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The Re-Imagined Text: Shakespeare, Adaptation, and Eighteenth-Century ...
Jean I. Marsden
Limited preview - 2015
action acts adaptations addition altered appeared attack attempt audience beauties becomes changes character Cibber concern critics daughter defined Dennis discussion drama Dryden earlier early edition effect eighteenth century emotional emphasis English Essay examining example father faults feeling figure finds follow French Garrick's genius George Henry idea important indicates John Johnson justice King Lear Lady language late later learning less lines literary literature mind moral move nature never notes observes original particular passages passion performed playwrights plot poet poetic poetry political popular praise Preface present Press printed produced provides published reader reason references represent response Restoration result Review revisions Richard role Romeo and Juliet rules Rymer scene seen sense sentiments Shake Shakespeare Shakespeare's plays speare speare's stage sublime taste Tate Tate's theater theory Timon tion tragedy virtue women writing written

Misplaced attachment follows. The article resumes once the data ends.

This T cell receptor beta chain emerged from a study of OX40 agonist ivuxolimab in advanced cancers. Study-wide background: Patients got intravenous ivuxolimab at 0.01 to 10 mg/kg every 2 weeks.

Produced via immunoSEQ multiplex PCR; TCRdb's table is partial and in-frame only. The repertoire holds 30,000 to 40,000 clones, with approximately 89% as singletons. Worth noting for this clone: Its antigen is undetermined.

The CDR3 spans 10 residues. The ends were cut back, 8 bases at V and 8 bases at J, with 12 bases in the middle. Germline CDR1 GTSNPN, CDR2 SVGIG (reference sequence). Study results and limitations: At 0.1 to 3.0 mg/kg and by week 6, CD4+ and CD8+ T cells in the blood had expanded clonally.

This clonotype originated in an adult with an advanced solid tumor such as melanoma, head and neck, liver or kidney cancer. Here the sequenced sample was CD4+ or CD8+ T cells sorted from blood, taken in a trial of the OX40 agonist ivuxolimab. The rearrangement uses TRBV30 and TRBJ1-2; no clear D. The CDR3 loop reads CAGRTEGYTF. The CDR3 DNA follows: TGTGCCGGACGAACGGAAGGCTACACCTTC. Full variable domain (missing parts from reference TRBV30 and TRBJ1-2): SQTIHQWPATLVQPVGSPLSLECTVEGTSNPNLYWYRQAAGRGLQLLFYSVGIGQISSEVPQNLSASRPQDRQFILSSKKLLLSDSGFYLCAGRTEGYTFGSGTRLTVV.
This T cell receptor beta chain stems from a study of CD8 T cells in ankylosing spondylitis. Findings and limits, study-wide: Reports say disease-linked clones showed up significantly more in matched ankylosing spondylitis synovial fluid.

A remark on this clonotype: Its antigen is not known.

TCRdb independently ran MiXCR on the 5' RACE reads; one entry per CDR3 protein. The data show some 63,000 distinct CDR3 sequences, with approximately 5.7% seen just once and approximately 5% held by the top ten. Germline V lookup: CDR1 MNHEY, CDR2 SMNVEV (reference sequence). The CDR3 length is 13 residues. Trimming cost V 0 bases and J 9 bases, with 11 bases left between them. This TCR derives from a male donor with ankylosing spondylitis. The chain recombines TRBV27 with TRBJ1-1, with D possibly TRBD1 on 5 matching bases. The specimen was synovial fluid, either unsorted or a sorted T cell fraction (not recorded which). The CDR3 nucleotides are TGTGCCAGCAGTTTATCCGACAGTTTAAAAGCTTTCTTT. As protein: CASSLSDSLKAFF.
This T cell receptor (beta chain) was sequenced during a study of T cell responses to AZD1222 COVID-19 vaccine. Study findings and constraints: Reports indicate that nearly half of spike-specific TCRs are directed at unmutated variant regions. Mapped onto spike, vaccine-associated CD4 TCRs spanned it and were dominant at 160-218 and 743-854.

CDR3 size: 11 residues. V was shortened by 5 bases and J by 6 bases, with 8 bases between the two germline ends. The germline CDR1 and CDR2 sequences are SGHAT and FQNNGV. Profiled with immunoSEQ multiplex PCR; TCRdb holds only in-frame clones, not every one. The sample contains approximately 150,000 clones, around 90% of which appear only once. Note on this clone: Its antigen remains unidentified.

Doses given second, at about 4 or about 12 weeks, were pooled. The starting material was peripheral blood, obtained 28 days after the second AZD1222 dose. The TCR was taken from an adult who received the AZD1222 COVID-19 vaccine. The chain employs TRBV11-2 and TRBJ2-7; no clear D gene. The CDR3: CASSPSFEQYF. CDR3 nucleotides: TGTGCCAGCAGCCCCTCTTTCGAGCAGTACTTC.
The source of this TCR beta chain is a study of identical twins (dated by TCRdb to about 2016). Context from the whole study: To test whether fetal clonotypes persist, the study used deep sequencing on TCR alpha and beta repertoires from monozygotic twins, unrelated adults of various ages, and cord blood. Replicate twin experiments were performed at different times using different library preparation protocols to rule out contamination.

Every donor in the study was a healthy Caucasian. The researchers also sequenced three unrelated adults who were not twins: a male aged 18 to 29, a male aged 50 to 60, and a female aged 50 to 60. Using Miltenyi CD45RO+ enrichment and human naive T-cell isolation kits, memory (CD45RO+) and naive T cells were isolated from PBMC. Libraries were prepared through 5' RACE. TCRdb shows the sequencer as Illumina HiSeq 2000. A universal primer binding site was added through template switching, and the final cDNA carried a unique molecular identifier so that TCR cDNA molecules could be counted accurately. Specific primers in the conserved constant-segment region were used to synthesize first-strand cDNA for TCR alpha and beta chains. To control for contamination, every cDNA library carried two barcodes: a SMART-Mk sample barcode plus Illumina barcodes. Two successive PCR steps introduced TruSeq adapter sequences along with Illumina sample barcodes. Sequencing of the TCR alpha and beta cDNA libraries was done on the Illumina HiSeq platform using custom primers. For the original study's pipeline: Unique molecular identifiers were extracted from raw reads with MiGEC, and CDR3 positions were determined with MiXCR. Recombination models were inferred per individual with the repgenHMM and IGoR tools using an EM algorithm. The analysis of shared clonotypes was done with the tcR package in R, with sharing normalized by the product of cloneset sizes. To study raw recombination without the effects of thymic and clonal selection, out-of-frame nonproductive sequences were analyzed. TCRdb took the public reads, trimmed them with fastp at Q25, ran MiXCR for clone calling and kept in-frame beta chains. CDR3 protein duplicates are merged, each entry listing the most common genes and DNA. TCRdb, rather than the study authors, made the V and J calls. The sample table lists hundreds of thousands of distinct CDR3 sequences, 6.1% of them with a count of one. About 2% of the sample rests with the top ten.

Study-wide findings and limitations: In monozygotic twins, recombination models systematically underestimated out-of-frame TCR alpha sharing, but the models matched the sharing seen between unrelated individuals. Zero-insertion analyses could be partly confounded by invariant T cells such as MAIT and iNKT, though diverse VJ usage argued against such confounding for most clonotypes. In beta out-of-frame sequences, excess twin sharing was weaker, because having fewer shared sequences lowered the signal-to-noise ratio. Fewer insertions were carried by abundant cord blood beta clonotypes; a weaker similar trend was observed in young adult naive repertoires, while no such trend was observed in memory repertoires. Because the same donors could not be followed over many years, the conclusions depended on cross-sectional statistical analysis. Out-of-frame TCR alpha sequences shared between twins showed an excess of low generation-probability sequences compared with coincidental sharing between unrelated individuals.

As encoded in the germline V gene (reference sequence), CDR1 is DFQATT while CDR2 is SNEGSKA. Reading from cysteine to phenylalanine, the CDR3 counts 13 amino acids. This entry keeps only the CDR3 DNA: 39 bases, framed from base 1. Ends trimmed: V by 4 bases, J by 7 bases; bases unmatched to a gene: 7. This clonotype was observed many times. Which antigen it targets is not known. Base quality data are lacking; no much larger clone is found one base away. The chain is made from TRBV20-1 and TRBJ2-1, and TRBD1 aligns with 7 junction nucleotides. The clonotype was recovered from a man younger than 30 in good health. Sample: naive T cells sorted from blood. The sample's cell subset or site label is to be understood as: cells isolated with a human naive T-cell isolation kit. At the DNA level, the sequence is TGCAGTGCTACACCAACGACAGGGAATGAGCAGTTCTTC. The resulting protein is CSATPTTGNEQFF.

Page 23 - Tis mightiest in the mightiest: it becomes The throned monarch better than his crown; His sceptre shows the force of temporal power, The attribute to awe and majesty, Wherein doth sit the dread and fear of kings; But mercy is above this sceptred sway, It is enthroned in the hearts of kings, It is an attribute to God himself; And earthly power doth then show likest God's When mercy seasons justice.
Page 124 - A play, in which the wicked prosper and the virtuous miscarry, may doubtless be good, because it is a just representation of the common events of human life: but since all reasonable beings naturally love justice, I cannot easily be persuaded, that the observation of justice makes a play worse ; or, that if other excellences are equal, the audience will not always rise better pleased from the final triumph of persecuted virtue.
Page 62 - ... no other than the faculty of imagination in the writer, which, like a nimble spaniel, beats over and ranges through the field of memory...
Page 23 - The quality of mercy is not strain'd; It droppeth as the gentle rain from heaven Upon the place beneath. It is twice blest: It blesseth him that gives and him that takes. 'Tis mightiest in the mightiest; it becomes The throned monarch better than his crown...
Page 53 - Yet give me leave to say thus much, without injury to their ashes, that not only we shall never equal them, but they could never equal themselves were they to rise and write again. We acknowledge them our fathers in wit, but they have ruined their estates themselves before they came to their children's hands.